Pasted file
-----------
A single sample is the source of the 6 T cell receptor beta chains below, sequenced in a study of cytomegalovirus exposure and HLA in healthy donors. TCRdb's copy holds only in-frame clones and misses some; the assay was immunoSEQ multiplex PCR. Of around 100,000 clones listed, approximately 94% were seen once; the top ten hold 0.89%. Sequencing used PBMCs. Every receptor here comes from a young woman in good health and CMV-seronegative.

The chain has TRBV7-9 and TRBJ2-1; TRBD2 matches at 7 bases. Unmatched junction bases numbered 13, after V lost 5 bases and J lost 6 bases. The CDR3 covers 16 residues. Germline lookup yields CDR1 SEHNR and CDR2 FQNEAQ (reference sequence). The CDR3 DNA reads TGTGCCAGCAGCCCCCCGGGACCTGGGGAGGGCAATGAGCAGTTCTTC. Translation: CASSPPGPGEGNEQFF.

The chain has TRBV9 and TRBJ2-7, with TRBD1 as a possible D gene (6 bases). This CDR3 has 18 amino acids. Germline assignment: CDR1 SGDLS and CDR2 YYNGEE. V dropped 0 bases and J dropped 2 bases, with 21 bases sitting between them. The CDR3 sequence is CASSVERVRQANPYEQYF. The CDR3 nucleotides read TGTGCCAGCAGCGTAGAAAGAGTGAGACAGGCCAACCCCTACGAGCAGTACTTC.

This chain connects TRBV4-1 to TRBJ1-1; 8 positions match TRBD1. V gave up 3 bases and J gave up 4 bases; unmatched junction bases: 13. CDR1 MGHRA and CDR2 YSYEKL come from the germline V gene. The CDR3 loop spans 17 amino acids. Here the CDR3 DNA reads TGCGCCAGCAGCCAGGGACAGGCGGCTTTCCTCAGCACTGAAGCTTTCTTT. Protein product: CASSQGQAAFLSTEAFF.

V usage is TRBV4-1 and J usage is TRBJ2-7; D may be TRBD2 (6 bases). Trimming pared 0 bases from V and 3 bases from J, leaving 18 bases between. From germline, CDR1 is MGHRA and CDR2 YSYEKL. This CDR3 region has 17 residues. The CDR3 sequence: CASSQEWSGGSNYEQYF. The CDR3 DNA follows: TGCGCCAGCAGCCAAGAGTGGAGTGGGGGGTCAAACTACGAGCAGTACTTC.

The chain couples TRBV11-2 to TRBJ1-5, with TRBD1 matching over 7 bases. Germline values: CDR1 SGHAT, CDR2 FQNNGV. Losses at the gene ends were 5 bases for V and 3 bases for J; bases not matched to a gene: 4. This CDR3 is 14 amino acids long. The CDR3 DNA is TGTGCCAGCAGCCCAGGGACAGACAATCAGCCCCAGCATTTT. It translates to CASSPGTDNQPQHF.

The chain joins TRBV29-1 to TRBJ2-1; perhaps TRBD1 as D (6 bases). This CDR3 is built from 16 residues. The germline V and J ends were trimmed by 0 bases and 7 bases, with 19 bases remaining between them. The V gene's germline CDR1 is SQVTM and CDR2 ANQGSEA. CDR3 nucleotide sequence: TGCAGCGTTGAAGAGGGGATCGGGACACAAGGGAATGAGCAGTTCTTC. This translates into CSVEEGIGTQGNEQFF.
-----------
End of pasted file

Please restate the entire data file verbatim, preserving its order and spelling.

A single sample is the source of the 6 T cell receptor beta chains below, sequenced in a study of cytomegalovirus exposure and HLA in healthy donors. TCRdb's copy holds only in-frame clones and misses some; the assay was immunoSEQ multiplex PCR. Of around 100,000 clones listed, approximately 94% were seen once; the top ten hold 0.89%. Sequencing used PBMCs. Every receptor here comes from a young woman in good health and CMV-seronegative.

The chain has TRBV7-9 and TRBJ2-1; TRBD2 matches at 7 bases. Unmatched junction bases numbered 13, after V lost 5 bases and J lost 6 bases. The CDR3 covers 16 residues. Germline lookup yields CDR1 SEHNR and CDR2 FQNEAQ (reference sequence). The CDR3 DNA reads TGTGCCAGCAGCCCCCCGGGACCTGGGGAGGGCAATGAGCAGTTCTTC. Translation: CASSPPGPGEGNEQFF.

The chain has TRBV9 and TRBJ2-7, with TRBD1 as a possible D gene (6 bases). This CDR3 has 18 amino acids. Germline assignment: CDR1 SGDLS and CDR2 YYNGEE. V dropped 0 bases and J dropped 2 bases, with 21 bases sitting between them. The CDR3 sequence is CASSVERVRQANPYEQYF. The CDR3 nucleotides read TGTGCCAGCAGCGTAGAAAGAGTGAGACAGGCCAACCCCTACGAGCAGTACTTC.

This chain connects TRBV4-1 to TRBJ1-1; 8 positions match TRBD1. V gave up 3 bases and J gave up 4 bases; unmatched junction bases: 13. CDR1 MGHRA and CDR2 YSYEKL come from the germline V gene. The CDR3 loop spans 17 amino acids. Here the CDR3 DNA reads TGCGCCAGCAGCCAGGGACAGGCGGCTTTCCTCAGCACTGAAGCTTTCTTT. Protein product: CASSQGQAAFLSTEAFF.

V usage is TRBV4-1 and J usage is TRBJ2-7; D may be TRBD2 (6 bases). Trimming pared 0 bases from V and 3 bases from J, leaving 18 bases between. From germline, CDR1 is MGHRA and CDR2 YSYEKL. This CDR3 region has 17 residues. The CDR3 sequence: CASSQEWSGGSNYEQYF. The CDR3 DNA follows: TGCGCCAGCAGCCAAGAGTGGAGTGGGGGGTCAAACTACGAGCAGTACTTC.

The chain couples TRBV11-2 to TRBJ1-5, with TRBD1 matching over 7 bases. Germline values: CDR1 SGHAT, CDR2 FQNNGV. Losses at the gene ends were 5 bases for V and 3 bases for J; bases not matched to a gene: 4. This CDR3 is 14 amino acids long. The CDR3 DNA is TGTGCCAGCAGCCCAGGGACAGACAATCAGCCCCAGCATTTT. It translates to CASSPGTDNQPQHF.

The chain joins TRBV29-1 to TRBJ2-1; perhaps TRBD1 as D (6 bases). This CDR3 is built from 16 residues. The germline V and J ends were trimmed by 0 bases and 7 bases, with 19 bases remaining between them. The V gene's germline CDR1 is SQVTM and CDR2 ANQGSEA. CDR3 nucleotide sequence: TGCAGCGTTGAAGAGGGGATCGGGACACAAGGGAATGAGCAGTTCTTC. This translates into CSVEEGIGTQGNEQFF.